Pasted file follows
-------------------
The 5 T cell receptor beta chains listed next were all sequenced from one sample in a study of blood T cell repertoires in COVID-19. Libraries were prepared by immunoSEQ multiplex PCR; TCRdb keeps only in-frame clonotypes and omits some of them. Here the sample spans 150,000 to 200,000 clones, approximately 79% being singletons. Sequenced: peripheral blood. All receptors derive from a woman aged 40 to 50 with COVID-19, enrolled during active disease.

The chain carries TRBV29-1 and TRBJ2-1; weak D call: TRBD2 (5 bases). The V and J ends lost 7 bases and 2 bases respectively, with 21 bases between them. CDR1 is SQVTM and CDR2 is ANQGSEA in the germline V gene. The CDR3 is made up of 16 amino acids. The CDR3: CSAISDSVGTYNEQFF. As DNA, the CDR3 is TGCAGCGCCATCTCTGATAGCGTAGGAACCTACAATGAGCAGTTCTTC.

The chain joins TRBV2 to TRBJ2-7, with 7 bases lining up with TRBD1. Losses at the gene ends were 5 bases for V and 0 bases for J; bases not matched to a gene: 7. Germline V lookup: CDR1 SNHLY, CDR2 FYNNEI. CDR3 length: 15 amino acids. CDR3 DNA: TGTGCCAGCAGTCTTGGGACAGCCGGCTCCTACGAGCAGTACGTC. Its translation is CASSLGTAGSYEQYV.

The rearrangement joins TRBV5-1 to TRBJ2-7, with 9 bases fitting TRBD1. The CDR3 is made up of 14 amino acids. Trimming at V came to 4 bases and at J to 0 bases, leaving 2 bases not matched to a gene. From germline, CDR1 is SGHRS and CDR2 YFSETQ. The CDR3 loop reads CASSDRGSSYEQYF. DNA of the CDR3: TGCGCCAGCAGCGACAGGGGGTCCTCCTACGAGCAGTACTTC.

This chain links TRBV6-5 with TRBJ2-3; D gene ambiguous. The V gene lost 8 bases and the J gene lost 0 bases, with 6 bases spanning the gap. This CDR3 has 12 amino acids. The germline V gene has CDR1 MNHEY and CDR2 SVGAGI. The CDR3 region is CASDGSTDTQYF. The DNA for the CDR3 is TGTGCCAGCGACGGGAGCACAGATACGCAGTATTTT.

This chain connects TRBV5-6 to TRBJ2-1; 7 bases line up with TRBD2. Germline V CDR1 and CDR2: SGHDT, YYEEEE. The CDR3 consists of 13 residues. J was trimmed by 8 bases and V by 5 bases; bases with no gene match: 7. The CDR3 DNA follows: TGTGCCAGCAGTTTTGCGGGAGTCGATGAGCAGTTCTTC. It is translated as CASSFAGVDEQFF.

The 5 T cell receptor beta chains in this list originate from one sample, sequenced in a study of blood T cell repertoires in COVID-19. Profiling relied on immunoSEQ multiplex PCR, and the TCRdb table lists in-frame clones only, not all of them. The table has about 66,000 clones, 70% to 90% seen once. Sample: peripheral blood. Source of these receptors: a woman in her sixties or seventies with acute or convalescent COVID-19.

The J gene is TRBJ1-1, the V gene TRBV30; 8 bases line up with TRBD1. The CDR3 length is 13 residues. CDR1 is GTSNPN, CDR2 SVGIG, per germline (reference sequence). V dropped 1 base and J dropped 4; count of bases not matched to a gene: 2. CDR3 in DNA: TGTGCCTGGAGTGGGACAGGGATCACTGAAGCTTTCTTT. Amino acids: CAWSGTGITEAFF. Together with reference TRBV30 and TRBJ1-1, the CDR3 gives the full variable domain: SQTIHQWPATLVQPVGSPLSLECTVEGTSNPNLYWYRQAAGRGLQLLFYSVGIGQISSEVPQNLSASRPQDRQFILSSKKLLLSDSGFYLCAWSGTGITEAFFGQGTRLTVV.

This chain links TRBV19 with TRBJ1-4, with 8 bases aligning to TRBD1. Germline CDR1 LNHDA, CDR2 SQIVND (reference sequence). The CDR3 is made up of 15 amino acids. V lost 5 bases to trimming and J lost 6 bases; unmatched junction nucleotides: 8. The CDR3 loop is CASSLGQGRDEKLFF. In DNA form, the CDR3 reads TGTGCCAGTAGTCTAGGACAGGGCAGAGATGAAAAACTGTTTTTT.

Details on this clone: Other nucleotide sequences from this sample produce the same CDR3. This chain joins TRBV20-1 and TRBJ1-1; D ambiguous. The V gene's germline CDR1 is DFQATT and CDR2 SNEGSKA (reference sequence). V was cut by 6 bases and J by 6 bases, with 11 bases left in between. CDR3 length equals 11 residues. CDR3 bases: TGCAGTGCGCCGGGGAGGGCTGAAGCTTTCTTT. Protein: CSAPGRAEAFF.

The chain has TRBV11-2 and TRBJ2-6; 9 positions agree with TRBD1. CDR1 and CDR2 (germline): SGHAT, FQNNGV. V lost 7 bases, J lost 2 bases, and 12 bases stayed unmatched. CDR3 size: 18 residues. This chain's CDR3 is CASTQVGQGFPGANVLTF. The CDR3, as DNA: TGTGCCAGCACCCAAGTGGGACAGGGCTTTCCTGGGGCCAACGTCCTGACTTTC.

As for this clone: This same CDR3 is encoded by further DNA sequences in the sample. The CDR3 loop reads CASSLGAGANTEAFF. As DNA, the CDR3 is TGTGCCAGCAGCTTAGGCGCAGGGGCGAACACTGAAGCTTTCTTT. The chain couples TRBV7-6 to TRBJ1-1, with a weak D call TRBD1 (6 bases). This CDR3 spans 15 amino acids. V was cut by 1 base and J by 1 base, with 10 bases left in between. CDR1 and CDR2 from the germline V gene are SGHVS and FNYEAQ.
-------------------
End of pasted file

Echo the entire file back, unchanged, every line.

The 5 T cell receptor beta chains listed next were all sequenced from one sample in a study of blood T cell repertoires in COVID-19. Libraries were prepared by immunoSEQ multiplex PCR; TCRdb keeps only in-frame clonotypes and omits some of them. Here the sample spans 150,000 to 200,000 clones, approximately 79% being singletons. Sequenced: peripheral blood. All receptors derive from a woman aged 40 to 50 with COVID-19, enrolled during active disease.

The chain carries TRBV29-1 and TRBJ2-1; weak D call: TRBD2 (5 bases). The V and J ends lost 7 bases and 2 bases respectively, with 21 bases between them. CDR1 is SQVTM and CDR2 is ANQGSEA in the germline V gene. The CDR3 is made up of 16 amino acids. The CDR3: CSAISDSVGTYNEQFF. As DNA, the CDR3 is TGCAGCGCCATCTCTGATAGCGTAGGAACCTACAATGAGCAGTTCTTC.

The chain joins TRBV2 to TRBJ2-7, with 7 bases lining up with TRBD1. Losses at the gene ends were 5 bases for V and 0 bases for J; bases not matched to a gene: 7. Germline V lookup: CDR1 SNHLY, CDR2 FYNNEI. CDR3 length: 15 amino acids. CDR3 DNA: TGTGCCAGCAGTCTTGGGACAGCCGGCTCCTACGAGCAGTACGTC. Its translation is CASSLGTAGSYEQYV.

The rearrangement joins TRBV5-1 to TRBJ2-7, with 9 bases fitting TRBD1. The CDR3 is made up of 14 amino acids. Trimming at V came to 4 bases and at J to 0 bases, leaving 2 bases not matched to a gene. From germline, CDR1 is SGHRS and CDR2 YFSETQ. The CDR3 loop reads CASSDRGSSYEQYF. DNA of the CDR3: TGCGCCAGCAGCGACAGGGGGTCCTCCTACGAGCAGTACTTC.

This chain links TRBV6-5 with TRBJ2-3; D gene ambiguous. The V gene lost 8 bases and the J gene lost 0 bases, with 6 bases spanning the gap. This CDR3 has 12 amino acids. The germline V gene has CDR1 MNHEY and CDR2 SVGAGI. The CDR3 region is CASDGSTDTQYF. The DNA for the CDR3 is TGTGCCAGCGACGGGAGCACAGATACGCAGTATTTT.

This chain connects TRBV5-6 to TRBJ2-1; 7 bases line up with TRBD2. Germline V CDR1 and CDR2: SGHDT, YYEEEE. The CDR3 consists of 13 residues. J was trimmed by 8 bases and V by 5 bases; bases with no gene match: 7. The CDR3 DNA follows: TGTGCCAGCAGTTTTGCGGGAGTCGATGAGCAGTTCTTC. It is translated as CASSFAGVDEQFF.

The 5 T cell receptor beta chains in this list originate from one sample, sequenced in a study of blood T cell repertoires in COVID-19. Profiling relied on immunoSEQ multiplex PCR, and the TCRdb table lists in-frame clones only, not all of them. The table has about 66,000 clones, 70% to 90% seen once. Sample: peripheral blood. Source of these receptors: a woman in her sixties or seventies with acute or convalescent COVID-19.

The J gene is TRBJ1-1, the V gene TRBV30; 8 bases line up with TRBD1. The CDR3 length is 13 residues. CDR1 is GTSNPN, CDR2 SVGIG, per germline (reference sequence). V dropped 1 base and J dropped 4; count of bases not matched to a gene: 2. CDR3 in DNA: TGTGCCTGGAGTGGGACAGGGATCACTGAAGCTTTCTTT. Amino acids: CAWSGTGITEAFF. Together with reference TRBV30 and TRBJ1-1, the CDR3 gives the full variable domain: SQTIHQWPATLVQPVGSPLSLECTVEGTSNPNLYWYRQAAGRGLQLLFYSVGIGQISSEVPQNLSASRPQDRQFILSSKKLLLSDSGFYLCAWSGTGITEAFFGQGTRLTVV.

This chain links TRBV19 with TRBJ1-4, with 8 bases aligning to TRBD1. Germline CDR1 LNHDA, CDR2 SQIVND (reference sequence). The CDR3 is made up of 15 amino acids. V lost 5 bases to trimming and J lost 6 bases; unmatched junction nucleotides: 8. The CDR3 loop is CASSLGQGRDEKLFF. In DNA form, the CDR3 reads TGTGCCAGTAGTCTAGGACAGGGCAGAGATGAAAAACTGTTTTTT.

Details on this clone: Other nucleotide sequences from this sample produce the same CDR3. This chain joins TRBV20-1 and TRBJ1-1; D ambiguous. The V gene's germline CDR1 is DFQATT and CDR2 SNEGSKA (reference sequence). V was cut by 6 bases and J by 6 bases, with 11 bases left in between. CDR3 length equals 11 residues. CDR3 bases: TGCAGTGCGCCGGGGAGGGCTGAAGCTTTCTTT. Protein: CSAPGRAEAFF.

The chain has TRBV11-2 and TRBJ2-6; 9 positions agree with TRBD1. CDR1 and CDR2 (germline): SGHAT, FQNNGV. V lost 7 bases, J lost 2 bases, and 12 bases stayed unmatched. CDR3 size: 18 residues. This chain's CDR3 is CASTQVGQGFPGANVLTF. The CDR3, as DNA: TGTGCCAGCACCCAAGTGGGACAGGGCTTTCCTGGGGCCAACGTCCTGACTTTC.

As for this clone: This same CDR3 is encoded by further DNA sequences in the sample. The CDR3 loop reads CASSLGAGANTEAFF. As DNA, the CDR3 is TGTGCCAGCAGCTTAGGCGCAGGGGCGAACACTGAAGCTTTCTTT. The chain couples TRBV7-6 to TRBJ1-1, with a weak D call TRBD1 (6 bases). This CDR3 spans 15 amino acids. V was cut by 1 base and J by 1 base, with 10 bases left in between. CDR1 and CDR2 from the germline V gene are SGHVS and FNYEAQ.